|10 Ways To Make Co-op Work for You|
Some families absolutely love co-op and some families cannot make it work. That is okay; co-ops do not necessarily "fit" every family. However, after comparing families who sign up every semester with those who breathe a sigh of relief on the last day, I have determined a few tips that may help co-op fit your family better.
1. Make co-op subjects an integral part of your homeschooling. For example, at our co-op, my own children take creative writing, P.E., history and science (pictured at left). At home, my high school students read the material and do any homework in preparation for those co-op classes and, additionally, do math and Bible. However, my elementary children do only grammar, math and Bible at home, and they do co-op subjects such as creative writing and science exclusively at co-op. Similarly, if your child takes world history and biology at co-op, don't have him do U.S. history and physical science at home too. Being at co-op one day a week limits the remaining days for "book learning," so make those co-op days count! Follow the co-op subjects or curriculum, and use your time at home for other subjects not offered at co-op.
2. Relinquish some control. Understand that another parent may not teach a certain subject the way you would. If that will bother you, don't sign up for those courses. Better yet, volunteer to teach those subjects about which you feel most passionate. For example, I knew I wanted control over how my children learned to write essays, so I volunteered to teach their composition classes.
3. Make attendance a priority. Don't let anything, except illness, interfere with going to co-op. If at all possible, schedule appointments between co-op dates and plan vacations during co-op breaks.
4. Arrive early. Punctuality is noted and appreciated no matter where you go. Besides, many co-ops start off with a little fellowship time before classes begin, and that's a good opportunity for you and your children to develop friendships.
5. Participate in as many other activities as possible. Sign up for field trips (such as our field trip to American Village pictured right), go on the moms' nights out, or organize an upcoming activity. Volunteer to team teach a class, work on the clean-up crew, organize the historical luncheons, or manage the storage closet. Sign up for group efforts, such as taking meals to a new mom, even if you do not know the person. Active participation will establish you and your family not only as part of the co-op but also as part of the community.
6. Find out what needs to be done, and offer to do it. Everyone welcomes a little help now and then, or you may see a need that others have overlooked and that you are perfectly suited to fill. The Lord has given you a different perspective and unique skills to bring to the group, so use those talents to teach a class, organize the storage closet, manage the clean-up crew, or plan the geography fair. All organizations welcome fresh ideas and new approaches, so share your ideas.
7. Introduce yourself and try to get to know two or three other parents. If you click with someone else or if your child makes a new friend, plan an activity together before the next co-op date. Invite another parent and her child over one afternoon to play or bake cookies or swim. The more you and your child get to know others, the more comfortable you will be at co-op.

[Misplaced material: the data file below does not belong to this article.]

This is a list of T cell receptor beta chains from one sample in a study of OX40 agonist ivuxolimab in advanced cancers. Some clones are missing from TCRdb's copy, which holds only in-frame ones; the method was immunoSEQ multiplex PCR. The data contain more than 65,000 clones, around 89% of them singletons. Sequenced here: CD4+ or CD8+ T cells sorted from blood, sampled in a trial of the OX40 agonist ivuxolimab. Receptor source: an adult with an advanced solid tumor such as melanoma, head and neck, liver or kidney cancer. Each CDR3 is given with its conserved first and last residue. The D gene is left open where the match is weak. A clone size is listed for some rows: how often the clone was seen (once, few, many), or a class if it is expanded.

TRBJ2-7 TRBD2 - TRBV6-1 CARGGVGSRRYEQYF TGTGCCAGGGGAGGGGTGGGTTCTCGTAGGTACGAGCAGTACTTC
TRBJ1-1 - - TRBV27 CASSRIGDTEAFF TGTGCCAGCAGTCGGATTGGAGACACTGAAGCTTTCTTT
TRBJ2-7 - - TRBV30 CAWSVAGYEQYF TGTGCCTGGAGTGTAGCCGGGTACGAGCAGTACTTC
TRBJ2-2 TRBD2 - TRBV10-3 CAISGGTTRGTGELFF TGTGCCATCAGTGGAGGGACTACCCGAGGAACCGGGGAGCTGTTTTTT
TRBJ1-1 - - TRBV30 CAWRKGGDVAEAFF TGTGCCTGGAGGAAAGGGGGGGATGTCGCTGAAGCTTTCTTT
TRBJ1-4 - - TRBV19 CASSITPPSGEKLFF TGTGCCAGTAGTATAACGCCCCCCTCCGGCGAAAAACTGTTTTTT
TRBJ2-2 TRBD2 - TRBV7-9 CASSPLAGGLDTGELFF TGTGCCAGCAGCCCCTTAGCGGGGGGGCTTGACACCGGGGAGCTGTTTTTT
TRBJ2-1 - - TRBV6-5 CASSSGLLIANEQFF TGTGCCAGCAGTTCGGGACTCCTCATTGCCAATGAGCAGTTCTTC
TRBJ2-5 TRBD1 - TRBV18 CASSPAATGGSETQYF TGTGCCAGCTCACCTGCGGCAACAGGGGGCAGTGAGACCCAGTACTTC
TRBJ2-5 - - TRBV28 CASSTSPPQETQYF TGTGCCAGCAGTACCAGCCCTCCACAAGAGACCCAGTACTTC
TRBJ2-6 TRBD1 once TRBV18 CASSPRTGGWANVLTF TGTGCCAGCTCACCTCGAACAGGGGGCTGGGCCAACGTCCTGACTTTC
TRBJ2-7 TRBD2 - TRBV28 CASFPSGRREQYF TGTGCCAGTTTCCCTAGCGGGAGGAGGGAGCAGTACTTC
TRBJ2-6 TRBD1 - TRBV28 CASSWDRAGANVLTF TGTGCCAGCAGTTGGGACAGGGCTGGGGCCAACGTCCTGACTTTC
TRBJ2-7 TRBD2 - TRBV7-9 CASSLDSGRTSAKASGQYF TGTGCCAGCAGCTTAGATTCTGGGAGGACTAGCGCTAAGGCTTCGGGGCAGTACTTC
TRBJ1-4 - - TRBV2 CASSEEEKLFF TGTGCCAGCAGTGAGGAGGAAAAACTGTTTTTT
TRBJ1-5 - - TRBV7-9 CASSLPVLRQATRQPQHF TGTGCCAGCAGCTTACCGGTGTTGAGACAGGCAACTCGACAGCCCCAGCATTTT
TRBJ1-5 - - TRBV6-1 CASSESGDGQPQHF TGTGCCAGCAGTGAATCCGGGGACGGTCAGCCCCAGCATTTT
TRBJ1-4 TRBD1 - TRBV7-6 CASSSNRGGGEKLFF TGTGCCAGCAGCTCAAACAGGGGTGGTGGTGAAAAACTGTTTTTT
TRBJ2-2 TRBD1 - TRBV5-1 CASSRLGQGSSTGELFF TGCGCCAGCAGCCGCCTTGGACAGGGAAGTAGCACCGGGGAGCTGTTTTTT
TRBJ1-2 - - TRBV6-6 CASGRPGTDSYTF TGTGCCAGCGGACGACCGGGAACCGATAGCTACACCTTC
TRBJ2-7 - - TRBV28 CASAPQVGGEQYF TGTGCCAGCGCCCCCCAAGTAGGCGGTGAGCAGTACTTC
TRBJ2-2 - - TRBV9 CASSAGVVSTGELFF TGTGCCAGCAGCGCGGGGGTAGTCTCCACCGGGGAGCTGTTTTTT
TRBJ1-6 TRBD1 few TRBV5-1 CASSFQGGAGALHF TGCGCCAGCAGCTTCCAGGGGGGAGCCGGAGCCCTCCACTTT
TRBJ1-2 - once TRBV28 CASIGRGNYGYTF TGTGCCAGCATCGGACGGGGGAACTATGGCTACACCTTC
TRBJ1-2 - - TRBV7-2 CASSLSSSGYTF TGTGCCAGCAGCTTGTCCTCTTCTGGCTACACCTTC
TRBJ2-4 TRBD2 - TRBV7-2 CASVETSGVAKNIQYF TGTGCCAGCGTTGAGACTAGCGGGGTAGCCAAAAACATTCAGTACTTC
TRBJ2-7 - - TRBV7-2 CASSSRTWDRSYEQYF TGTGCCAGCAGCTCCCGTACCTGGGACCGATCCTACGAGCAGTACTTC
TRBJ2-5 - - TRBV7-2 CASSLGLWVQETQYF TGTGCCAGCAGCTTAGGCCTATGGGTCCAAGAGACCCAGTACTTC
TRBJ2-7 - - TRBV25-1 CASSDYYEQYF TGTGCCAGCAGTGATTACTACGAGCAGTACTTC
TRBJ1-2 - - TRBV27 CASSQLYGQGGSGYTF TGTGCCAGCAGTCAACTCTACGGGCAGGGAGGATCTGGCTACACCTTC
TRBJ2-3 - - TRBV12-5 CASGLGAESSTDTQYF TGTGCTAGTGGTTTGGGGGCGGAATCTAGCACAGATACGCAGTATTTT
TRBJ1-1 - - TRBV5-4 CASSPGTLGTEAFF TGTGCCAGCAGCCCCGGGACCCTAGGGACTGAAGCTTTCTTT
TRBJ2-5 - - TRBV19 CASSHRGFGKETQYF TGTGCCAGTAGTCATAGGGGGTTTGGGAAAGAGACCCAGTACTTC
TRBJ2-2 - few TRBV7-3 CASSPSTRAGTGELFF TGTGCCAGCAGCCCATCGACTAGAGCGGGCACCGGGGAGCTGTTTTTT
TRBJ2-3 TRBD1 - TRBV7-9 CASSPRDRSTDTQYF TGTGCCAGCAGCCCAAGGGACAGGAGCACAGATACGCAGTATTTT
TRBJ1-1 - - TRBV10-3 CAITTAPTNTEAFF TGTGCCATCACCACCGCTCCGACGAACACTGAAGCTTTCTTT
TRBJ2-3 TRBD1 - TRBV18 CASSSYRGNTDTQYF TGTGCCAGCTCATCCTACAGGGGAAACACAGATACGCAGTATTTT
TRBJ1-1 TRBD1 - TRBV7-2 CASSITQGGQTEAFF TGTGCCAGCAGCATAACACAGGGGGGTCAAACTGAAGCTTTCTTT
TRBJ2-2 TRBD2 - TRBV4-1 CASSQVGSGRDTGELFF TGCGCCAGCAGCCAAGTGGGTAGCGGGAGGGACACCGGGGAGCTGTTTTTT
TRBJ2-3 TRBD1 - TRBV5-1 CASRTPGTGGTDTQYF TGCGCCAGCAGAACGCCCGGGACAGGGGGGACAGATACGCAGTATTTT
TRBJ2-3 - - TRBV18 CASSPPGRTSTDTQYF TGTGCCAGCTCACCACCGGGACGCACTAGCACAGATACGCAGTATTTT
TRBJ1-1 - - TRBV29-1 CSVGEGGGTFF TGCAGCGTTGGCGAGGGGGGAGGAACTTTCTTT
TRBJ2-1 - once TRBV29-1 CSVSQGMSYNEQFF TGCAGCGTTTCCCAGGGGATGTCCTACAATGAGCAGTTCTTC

8. Read any guidelines, FAQs, and online or printed materials the co-op may have about its policies and procedures. If you can talk to a current member, do that, too. Ask questions, and share what you find out with your children. Only by learning about the co-op can you then decide if co-op will be a good fit for your family. Plus, the more you and your children know about co-op in advance, the more likely it will meet your expectations and the more comfortable your family will be when classes start.
9. If you're not sure that you or your children will like co-op, start off slow. Perhaps sign up for only one class for the first semester, or no more than two classes, and pick subjects that you know your child will enjoy and that will not require much homework. If all goes well, sign up for an additional class the next semester, then gradually increase to all day. This way you and your children will get a feel for the co-op. If you end up not liking it, you can certainly fulfill your obligations for one class through one semester. On the other hand, if you realize right away that you do like co-op, then you can look forward to adding more classes next term.
10. Don't give up just because the co-op does not fit perfectly at first. For example, there will likely be parents with different education or discipline methods; you do not have to agree with them. Although you may be fortunate enough to find a like-minded group, you will expand your mind when you learn from those who are different from you. Besides, successful co-ops do not require members to have everything in common.
Just a little effort on your part will go a long way to make co-op fit your family. And if you can make co-op work for you, it will be an enormous blessing to your homeschooling. Good luck!
About the Author:
Carren W. Joye is the author of Homeschooling More Than One Child: A Practical Guide for Families (ISBN 0-595-34259-0), Alabama State History Curriculum for grades K-9, and A Stay-at-Home Mom's Complete Guide to Playgroups (ISBN 0-595-14684-8). A homeschooling mom of four children, she has founded four successful playgroups, a homeschool support group, homeschool covering, and homeschool co-op. For more information on her books and state history curriculum, visit her web site at www.carrenjoye.com.